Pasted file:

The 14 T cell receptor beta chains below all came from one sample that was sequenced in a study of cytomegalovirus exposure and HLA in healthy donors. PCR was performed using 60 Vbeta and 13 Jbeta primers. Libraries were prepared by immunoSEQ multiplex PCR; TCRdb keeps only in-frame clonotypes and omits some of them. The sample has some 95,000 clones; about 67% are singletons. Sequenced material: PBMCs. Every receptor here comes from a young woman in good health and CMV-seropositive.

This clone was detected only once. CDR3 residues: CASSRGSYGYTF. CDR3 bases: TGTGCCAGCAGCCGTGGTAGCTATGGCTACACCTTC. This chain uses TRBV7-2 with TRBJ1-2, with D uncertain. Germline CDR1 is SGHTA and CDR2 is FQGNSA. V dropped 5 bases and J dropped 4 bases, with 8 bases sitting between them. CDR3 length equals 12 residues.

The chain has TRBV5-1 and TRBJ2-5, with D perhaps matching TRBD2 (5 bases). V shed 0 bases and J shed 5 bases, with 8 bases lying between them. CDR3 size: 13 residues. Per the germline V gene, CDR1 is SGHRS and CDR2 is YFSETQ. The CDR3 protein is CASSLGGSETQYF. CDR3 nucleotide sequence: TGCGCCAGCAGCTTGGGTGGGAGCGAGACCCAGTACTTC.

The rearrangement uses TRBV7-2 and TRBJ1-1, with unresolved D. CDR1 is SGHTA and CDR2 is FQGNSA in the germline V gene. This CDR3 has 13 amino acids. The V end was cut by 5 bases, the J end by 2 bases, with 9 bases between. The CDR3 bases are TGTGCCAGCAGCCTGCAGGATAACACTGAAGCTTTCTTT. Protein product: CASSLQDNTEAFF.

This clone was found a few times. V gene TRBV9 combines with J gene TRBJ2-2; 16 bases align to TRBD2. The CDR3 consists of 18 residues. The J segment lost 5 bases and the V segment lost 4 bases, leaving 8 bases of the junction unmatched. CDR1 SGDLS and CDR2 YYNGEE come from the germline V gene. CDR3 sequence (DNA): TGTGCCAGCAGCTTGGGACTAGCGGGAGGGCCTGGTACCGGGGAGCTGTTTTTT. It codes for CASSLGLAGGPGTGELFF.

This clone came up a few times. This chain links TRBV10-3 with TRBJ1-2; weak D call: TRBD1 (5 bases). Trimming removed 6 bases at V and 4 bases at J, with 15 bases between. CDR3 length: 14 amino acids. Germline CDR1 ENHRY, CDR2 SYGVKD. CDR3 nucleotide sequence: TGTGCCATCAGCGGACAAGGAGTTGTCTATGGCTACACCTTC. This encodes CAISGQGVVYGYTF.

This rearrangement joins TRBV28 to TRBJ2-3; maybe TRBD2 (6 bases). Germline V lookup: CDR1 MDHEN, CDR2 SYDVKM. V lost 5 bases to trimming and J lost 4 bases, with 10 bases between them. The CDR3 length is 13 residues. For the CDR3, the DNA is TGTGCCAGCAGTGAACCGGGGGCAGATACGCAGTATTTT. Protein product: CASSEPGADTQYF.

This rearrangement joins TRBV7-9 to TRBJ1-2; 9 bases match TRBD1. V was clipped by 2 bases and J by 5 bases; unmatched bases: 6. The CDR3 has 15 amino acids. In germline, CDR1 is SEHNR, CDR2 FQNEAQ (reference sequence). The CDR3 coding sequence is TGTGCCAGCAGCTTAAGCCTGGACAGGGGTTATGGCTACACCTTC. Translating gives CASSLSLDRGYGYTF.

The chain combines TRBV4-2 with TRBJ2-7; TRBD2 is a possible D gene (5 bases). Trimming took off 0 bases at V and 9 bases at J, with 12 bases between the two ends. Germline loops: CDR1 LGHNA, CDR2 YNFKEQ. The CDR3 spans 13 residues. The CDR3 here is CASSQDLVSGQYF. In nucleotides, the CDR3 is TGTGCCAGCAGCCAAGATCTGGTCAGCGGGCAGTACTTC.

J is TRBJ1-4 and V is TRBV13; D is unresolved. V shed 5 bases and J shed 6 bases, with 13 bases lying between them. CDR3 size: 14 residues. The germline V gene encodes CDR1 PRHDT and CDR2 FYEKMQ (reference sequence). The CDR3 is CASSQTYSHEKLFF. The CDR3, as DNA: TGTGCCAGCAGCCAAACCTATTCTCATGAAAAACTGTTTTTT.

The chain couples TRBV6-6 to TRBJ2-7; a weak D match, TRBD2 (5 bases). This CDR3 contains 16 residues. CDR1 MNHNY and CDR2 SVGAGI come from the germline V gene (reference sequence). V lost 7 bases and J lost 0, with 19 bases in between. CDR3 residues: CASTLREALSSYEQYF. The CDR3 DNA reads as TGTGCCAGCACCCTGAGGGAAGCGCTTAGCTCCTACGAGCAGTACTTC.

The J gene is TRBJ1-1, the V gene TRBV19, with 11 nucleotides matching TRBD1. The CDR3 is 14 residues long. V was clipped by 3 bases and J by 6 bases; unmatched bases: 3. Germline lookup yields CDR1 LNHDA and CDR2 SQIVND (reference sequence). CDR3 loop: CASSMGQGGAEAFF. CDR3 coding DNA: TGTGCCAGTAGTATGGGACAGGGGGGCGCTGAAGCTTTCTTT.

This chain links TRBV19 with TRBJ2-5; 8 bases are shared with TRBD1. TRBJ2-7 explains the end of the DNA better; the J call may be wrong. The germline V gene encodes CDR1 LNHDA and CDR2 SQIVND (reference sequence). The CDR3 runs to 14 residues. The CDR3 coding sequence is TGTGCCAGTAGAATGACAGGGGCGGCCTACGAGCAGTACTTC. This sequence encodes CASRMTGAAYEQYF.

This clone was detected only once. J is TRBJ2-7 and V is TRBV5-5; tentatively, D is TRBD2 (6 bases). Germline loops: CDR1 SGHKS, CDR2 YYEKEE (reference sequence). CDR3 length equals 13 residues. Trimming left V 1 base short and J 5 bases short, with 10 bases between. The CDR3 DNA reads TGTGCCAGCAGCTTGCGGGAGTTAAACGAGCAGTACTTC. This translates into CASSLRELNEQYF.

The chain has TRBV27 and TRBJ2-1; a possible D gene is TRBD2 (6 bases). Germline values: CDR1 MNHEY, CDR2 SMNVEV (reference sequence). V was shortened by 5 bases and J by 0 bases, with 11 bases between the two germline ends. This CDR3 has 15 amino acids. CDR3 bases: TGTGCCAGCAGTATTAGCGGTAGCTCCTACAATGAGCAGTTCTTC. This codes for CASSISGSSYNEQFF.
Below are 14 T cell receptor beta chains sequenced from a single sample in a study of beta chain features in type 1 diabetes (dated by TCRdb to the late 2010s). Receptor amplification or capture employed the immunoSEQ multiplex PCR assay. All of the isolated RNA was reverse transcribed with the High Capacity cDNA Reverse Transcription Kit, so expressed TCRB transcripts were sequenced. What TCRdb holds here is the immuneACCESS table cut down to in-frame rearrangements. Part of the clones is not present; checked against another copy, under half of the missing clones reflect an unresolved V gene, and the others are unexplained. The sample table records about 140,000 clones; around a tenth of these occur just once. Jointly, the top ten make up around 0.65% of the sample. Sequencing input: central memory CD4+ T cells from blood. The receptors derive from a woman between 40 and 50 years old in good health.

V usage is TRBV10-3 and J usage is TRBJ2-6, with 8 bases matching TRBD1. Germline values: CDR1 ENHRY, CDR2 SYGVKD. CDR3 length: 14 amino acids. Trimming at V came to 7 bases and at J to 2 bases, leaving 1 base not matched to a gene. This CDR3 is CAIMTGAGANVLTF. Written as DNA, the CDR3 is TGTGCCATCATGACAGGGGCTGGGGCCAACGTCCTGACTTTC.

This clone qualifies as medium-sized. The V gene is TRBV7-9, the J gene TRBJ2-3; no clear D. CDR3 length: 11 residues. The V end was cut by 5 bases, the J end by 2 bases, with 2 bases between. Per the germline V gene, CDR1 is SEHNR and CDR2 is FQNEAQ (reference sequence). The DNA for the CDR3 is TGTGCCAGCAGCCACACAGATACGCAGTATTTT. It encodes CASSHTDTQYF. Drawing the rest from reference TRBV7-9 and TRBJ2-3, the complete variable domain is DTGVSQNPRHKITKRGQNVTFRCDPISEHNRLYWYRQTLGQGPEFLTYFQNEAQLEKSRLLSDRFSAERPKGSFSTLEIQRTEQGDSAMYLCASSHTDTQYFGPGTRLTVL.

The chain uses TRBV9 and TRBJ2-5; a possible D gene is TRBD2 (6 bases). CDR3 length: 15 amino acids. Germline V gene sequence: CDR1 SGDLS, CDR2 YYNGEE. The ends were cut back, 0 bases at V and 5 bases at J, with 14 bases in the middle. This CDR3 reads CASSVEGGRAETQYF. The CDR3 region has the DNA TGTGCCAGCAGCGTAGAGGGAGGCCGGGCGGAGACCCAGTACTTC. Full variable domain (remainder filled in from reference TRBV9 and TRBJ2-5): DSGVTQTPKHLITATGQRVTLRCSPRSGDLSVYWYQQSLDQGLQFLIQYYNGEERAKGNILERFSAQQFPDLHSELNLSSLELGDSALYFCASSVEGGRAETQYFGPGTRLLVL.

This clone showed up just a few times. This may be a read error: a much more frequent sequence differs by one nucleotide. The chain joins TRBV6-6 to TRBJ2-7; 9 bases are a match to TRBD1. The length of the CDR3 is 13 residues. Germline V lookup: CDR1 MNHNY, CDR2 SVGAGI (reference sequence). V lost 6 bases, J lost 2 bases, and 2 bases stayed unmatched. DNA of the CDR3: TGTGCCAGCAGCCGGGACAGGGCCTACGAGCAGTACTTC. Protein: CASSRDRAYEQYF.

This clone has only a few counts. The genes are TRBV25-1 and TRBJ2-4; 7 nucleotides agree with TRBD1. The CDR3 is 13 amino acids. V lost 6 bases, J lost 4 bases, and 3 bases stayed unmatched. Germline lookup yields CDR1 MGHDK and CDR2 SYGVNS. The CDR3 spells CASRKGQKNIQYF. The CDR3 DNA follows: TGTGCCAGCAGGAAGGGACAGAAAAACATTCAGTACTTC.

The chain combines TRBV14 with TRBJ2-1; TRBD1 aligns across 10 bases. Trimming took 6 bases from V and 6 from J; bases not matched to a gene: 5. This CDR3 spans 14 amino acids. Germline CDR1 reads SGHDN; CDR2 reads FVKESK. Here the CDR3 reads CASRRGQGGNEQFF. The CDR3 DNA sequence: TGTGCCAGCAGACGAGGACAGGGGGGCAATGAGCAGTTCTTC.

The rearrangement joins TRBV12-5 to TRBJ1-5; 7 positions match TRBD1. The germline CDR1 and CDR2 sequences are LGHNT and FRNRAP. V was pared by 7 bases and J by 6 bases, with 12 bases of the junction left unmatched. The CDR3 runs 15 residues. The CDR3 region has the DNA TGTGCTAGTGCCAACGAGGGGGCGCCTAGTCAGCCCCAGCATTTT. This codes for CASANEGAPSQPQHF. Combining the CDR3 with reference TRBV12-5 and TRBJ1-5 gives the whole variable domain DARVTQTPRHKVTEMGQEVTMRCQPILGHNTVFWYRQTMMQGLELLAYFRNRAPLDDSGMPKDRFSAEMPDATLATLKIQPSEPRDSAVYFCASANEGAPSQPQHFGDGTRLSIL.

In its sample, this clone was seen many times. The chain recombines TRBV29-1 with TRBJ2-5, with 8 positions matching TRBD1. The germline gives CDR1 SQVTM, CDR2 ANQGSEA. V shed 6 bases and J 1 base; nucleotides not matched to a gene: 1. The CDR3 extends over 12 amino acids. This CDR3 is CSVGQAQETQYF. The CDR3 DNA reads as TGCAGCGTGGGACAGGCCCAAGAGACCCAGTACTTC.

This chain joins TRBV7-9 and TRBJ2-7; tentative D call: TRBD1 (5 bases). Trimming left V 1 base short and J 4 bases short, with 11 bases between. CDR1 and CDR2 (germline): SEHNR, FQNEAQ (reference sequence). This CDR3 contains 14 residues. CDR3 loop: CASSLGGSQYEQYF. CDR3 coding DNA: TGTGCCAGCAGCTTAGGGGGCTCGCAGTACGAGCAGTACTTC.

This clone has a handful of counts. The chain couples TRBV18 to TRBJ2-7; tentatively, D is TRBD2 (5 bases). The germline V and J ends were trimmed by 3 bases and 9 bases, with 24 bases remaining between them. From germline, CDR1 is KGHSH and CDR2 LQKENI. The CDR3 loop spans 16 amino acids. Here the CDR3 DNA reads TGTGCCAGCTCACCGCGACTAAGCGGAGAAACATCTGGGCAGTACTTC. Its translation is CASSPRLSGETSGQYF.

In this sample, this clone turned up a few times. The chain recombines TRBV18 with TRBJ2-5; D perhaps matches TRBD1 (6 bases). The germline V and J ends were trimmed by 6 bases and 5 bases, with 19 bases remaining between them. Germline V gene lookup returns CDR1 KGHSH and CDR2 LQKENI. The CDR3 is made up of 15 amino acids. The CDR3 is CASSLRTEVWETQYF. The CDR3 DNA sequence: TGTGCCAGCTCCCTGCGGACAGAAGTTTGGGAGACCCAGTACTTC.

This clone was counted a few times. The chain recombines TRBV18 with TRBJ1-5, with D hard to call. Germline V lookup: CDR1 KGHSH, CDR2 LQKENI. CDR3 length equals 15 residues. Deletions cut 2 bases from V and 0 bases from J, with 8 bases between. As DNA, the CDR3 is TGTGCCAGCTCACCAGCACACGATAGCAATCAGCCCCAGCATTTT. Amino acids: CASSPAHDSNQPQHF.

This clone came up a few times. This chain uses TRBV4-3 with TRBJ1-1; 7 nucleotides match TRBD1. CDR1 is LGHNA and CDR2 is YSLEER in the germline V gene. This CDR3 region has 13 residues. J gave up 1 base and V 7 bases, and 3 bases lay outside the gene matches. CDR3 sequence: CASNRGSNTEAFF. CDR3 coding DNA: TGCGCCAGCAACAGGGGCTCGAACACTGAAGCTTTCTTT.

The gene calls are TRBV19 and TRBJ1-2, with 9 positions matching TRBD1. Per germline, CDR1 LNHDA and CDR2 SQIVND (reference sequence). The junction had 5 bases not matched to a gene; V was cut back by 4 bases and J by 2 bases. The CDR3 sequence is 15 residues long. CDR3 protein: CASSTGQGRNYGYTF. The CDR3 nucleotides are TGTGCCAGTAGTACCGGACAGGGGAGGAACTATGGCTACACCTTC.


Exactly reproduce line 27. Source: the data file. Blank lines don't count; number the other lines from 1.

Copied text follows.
In this sample, this clone turned up a few times. The chain recombines TRBV18 with TRBJ2-5; D perhaps matches TRBD1 (6 bases). The germline V and J ends were trimmed by 6 bases and 5 bases, with 19 bases remaining between them. Germline V gene lookup returns CDR1 KGHSH and CDR2 LQKENI. The CDR3 is made up of 15 amino acids. The CDR3 is CASSLRTEVWETQYF. The CDR3 DNA sequence: TGTGCCAGCTCCCTGCGGACAGAAGTTTGGGAGACCCAGTACTTC.